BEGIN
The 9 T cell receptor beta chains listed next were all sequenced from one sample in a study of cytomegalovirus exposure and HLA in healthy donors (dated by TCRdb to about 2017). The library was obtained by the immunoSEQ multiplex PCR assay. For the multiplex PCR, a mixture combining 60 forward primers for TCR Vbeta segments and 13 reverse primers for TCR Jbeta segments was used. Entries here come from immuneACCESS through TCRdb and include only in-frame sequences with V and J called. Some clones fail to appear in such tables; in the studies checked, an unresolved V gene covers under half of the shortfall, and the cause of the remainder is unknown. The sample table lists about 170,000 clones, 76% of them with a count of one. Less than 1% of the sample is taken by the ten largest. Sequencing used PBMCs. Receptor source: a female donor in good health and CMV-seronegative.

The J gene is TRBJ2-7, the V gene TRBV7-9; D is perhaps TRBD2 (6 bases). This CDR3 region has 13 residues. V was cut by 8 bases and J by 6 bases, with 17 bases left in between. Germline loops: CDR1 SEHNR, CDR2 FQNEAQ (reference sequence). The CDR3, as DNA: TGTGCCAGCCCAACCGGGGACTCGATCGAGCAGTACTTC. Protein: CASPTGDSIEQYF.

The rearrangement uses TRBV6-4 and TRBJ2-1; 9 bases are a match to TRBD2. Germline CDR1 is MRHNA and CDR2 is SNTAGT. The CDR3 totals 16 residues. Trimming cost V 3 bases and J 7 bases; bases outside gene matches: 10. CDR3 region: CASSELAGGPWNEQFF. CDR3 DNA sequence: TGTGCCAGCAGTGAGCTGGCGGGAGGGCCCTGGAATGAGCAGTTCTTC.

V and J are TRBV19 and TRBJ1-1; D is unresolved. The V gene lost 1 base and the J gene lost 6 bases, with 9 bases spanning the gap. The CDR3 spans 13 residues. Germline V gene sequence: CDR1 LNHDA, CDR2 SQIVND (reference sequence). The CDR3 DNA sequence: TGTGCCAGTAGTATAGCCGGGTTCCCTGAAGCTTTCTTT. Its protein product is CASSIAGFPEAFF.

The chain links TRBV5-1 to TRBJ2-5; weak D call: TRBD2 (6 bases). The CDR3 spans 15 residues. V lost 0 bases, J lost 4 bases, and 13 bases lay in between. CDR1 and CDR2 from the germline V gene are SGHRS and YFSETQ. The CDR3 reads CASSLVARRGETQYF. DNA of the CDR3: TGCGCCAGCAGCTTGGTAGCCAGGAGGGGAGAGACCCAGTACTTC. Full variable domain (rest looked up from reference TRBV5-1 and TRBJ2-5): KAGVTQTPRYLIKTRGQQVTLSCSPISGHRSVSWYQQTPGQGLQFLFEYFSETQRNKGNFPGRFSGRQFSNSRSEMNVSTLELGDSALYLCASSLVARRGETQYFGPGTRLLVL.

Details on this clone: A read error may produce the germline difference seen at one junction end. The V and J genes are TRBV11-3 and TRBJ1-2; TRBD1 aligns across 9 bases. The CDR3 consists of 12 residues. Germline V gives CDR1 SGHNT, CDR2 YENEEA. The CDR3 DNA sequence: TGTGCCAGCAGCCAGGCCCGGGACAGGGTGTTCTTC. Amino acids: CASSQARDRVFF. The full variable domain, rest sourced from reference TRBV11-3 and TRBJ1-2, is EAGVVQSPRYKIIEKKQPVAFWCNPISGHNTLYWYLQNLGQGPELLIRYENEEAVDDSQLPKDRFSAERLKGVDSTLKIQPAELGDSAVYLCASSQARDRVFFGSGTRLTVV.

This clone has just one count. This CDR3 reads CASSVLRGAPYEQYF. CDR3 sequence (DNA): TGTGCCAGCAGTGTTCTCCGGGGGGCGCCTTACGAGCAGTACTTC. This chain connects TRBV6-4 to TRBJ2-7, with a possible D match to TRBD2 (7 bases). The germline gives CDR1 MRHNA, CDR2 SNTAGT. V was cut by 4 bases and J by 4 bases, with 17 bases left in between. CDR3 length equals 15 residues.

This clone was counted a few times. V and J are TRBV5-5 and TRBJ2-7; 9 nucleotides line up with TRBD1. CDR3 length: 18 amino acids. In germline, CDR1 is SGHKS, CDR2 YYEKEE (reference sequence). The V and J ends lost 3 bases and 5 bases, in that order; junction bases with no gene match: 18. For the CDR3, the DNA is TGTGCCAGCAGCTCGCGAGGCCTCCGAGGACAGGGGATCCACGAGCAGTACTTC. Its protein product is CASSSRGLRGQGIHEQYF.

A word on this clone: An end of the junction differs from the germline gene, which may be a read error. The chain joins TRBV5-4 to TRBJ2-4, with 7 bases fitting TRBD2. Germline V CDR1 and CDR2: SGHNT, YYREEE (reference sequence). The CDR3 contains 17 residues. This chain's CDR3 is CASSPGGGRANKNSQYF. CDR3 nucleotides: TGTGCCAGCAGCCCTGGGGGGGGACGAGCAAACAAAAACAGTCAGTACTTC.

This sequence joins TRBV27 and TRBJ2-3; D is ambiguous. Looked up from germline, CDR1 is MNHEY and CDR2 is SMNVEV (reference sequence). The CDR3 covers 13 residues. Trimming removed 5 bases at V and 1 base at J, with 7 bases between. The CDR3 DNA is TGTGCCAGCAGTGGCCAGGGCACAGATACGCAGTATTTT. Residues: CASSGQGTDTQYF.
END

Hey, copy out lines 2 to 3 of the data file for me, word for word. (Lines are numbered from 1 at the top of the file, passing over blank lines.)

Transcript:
The J gene is TRBJ2-7, the V gene TRBV7-9; D is perhaps TRBD2 (6 bases). This CDR3 region has 13 residues. V was cut by 8 bases and J by 6 bases, with 17 bases left in between. Germline loops: CDR1 SEHNR, CDR2 FQNEAQ (reference sequence). The CDR3, as DNA: TGTGCCAGCCCAACCGGGGACTCGATCGAGCAGTACTTC. Protein: CASPTGDSIEQYF.

The rearrangement uses TRBV6-4 and TRBJ2-1; 9 bases are a match to TRBD2. Germline CDR1 is MRHNA and CDR2 is SNTAGT. The CDR3 totals 16 residues. Trimming cost V 3 bases and J 7 bases; bases outside gene matches: 10. CDR3 region: CASSELAGGPWNEQFF. CDR3 DNA sequence: TGTGCCAGCAGTGAGCTGGCGGGAGGGCCCTGGAATGAGCAGTTCTTC.